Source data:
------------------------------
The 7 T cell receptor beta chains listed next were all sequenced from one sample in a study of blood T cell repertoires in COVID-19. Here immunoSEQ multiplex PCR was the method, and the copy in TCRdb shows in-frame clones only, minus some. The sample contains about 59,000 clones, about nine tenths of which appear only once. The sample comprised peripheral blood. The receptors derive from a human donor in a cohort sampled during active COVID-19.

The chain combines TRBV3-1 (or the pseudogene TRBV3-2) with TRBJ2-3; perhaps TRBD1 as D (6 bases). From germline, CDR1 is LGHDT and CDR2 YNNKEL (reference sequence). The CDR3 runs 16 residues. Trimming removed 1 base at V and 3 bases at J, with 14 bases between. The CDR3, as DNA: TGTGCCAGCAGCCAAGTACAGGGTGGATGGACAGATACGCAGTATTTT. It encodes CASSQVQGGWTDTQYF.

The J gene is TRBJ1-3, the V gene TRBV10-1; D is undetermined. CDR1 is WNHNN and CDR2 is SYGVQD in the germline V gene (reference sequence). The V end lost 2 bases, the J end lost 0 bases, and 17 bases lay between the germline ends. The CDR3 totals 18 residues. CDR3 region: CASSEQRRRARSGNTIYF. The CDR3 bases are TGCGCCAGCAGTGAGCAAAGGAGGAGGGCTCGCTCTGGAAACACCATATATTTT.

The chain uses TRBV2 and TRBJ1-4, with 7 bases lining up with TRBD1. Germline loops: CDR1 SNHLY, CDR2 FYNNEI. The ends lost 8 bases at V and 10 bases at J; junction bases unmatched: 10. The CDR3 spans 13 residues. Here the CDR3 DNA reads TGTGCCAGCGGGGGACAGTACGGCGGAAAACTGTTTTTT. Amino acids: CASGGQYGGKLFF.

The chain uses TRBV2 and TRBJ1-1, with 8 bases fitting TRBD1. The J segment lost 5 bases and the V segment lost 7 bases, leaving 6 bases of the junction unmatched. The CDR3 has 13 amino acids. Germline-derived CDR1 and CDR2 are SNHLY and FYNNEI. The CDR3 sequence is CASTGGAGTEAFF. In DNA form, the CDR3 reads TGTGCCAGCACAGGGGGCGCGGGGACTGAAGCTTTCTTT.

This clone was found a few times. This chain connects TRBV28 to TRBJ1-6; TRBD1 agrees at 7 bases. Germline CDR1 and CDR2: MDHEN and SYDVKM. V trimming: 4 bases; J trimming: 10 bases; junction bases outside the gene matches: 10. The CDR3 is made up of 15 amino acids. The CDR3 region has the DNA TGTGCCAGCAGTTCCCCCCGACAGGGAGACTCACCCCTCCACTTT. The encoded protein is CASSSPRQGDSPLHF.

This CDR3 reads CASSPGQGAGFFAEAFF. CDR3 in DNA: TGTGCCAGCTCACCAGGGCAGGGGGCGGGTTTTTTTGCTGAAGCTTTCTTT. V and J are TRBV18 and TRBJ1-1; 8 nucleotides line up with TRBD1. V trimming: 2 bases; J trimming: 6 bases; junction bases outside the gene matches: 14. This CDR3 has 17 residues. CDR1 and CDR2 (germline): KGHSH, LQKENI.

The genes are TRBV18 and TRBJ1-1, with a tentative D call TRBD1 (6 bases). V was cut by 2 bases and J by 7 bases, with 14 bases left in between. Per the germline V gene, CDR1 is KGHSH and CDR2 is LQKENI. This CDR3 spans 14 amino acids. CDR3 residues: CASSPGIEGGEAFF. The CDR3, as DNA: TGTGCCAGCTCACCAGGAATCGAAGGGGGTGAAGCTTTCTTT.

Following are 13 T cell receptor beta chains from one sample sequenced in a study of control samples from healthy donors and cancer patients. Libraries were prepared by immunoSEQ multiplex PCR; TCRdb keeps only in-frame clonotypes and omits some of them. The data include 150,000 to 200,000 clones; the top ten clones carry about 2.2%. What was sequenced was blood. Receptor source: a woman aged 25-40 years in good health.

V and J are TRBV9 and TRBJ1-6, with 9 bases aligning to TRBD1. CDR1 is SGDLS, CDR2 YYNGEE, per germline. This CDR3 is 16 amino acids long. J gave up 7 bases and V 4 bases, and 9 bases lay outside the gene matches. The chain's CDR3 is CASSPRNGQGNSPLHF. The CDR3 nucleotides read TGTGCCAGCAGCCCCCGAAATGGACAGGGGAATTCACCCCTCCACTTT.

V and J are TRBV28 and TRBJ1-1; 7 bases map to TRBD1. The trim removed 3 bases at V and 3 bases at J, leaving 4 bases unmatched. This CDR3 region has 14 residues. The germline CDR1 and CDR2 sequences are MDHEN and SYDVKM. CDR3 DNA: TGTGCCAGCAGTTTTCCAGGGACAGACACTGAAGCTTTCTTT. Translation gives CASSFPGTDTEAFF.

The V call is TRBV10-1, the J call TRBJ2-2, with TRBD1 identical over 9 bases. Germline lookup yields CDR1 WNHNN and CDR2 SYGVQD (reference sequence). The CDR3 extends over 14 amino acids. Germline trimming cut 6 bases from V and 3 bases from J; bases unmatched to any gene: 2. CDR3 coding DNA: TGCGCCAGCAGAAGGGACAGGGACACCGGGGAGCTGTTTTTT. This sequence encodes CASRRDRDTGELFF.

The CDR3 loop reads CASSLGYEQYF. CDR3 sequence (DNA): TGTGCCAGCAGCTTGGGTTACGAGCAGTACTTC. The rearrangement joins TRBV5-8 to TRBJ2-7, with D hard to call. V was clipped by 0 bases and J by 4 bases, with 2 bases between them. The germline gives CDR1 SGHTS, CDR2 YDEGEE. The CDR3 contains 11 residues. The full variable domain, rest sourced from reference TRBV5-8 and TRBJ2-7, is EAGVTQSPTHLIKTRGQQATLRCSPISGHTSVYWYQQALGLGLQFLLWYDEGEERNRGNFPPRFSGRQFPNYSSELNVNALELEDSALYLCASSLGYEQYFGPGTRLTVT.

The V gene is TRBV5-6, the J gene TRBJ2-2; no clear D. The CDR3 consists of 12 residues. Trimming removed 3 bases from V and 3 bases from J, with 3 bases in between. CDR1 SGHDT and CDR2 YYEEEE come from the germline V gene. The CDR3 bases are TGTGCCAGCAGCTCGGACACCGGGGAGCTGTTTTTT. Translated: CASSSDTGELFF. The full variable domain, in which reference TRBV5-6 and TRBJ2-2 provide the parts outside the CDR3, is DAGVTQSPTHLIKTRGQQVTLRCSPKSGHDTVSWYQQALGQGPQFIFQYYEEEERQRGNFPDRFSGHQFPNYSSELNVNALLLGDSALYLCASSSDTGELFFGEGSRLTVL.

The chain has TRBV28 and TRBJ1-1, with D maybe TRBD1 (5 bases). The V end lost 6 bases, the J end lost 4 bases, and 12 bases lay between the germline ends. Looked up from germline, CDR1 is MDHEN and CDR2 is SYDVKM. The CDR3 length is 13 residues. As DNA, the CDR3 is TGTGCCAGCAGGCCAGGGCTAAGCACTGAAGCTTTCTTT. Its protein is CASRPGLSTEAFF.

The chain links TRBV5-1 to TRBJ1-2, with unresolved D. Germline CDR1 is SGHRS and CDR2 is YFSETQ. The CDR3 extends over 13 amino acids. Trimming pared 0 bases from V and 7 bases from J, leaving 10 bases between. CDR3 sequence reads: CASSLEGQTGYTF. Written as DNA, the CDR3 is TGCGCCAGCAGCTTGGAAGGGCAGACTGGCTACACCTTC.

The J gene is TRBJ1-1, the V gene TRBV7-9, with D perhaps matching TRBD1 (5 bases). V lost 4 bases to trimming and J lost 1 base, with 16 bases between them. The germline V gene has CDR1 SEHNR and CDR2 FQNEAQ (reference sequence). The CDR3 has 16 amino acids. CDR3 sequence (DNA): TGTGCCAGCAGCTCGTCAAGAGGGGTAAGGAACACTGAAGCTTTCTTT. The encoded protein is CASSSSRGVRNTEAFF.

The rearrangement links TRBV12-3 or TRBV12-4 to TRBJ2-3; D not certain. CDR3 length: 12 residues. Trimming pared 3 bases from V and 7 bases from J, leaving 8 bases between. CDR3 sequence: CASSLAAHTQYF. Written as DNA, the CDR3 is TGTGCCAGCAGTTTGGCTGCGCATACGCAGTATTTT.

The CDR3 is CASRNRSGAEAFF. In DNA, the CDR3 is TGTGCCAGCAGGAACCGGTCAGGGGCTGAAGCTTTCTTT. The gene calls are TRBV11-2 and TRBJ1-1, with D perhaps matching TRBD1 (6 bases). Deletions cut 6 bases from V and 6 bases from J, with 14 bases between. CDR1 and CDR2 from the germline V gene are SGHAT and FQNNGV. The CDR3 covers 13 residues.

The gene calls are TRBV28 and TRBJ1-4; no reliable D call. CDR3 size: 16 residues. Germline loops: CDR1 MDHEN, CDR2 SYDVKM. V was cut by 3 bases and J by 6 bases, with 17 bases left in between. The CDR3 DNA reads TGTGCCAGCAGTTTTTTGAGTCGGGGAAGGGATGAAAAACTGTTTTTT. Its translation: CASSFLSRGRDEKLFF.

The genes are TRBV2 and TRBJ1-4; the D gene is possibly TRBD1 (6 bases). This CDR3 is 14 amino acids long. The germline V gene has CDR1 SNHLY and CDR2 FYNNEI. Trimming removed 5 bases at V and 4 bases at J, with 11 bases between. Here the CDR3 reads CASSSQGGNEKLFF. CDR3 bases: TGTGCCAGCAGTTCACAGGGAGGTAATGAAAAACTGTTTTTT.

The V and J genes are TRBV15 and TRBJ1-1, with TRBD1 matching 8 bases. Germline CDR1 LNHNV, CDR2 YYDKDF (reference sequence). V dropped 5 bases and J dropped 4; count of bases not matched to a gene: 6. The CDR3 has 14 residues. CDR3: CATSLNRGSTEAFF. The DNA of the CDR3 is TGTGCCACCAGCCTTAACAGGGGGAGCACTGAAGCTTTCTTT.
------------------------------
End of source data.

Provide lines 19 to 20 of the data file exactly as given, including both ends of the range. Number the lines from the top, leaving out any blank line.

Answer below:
The CDR3 is CASRNRSGAEAFF. In DNA, the CDR3 is TGTGCCAGCAGGAACCGGTCAGGGGCTGAAGCTTTCTTT. The gene calls are TRBV11-2 and TRBJ1-1, with D perhaps matching TRBD1 (6 bases). Deletions cut 6 bases from V and 6 bases from J, with 14 bases between. CDR1 and CDR2 from the germline V gene are SGHAT and FQNNGV. The CDR3 covers 13 residues.

The gene calls are TRBV28 and TRBJ1-4; no reliable D call. CDR3 size: 16 residues. Germline loops: CDR1 MDHEN, CDR2 SYDVKM. V was cut by 3 bases and J by 6 bases, with 17 bases left in between. The CDR3 DNA reads TGTGCCAGCAGTTTTTTGAGTCGGGGAAGGGATGAAAAACTGTTTTTT. Its translation: CASSFLSRGRDEKLFF.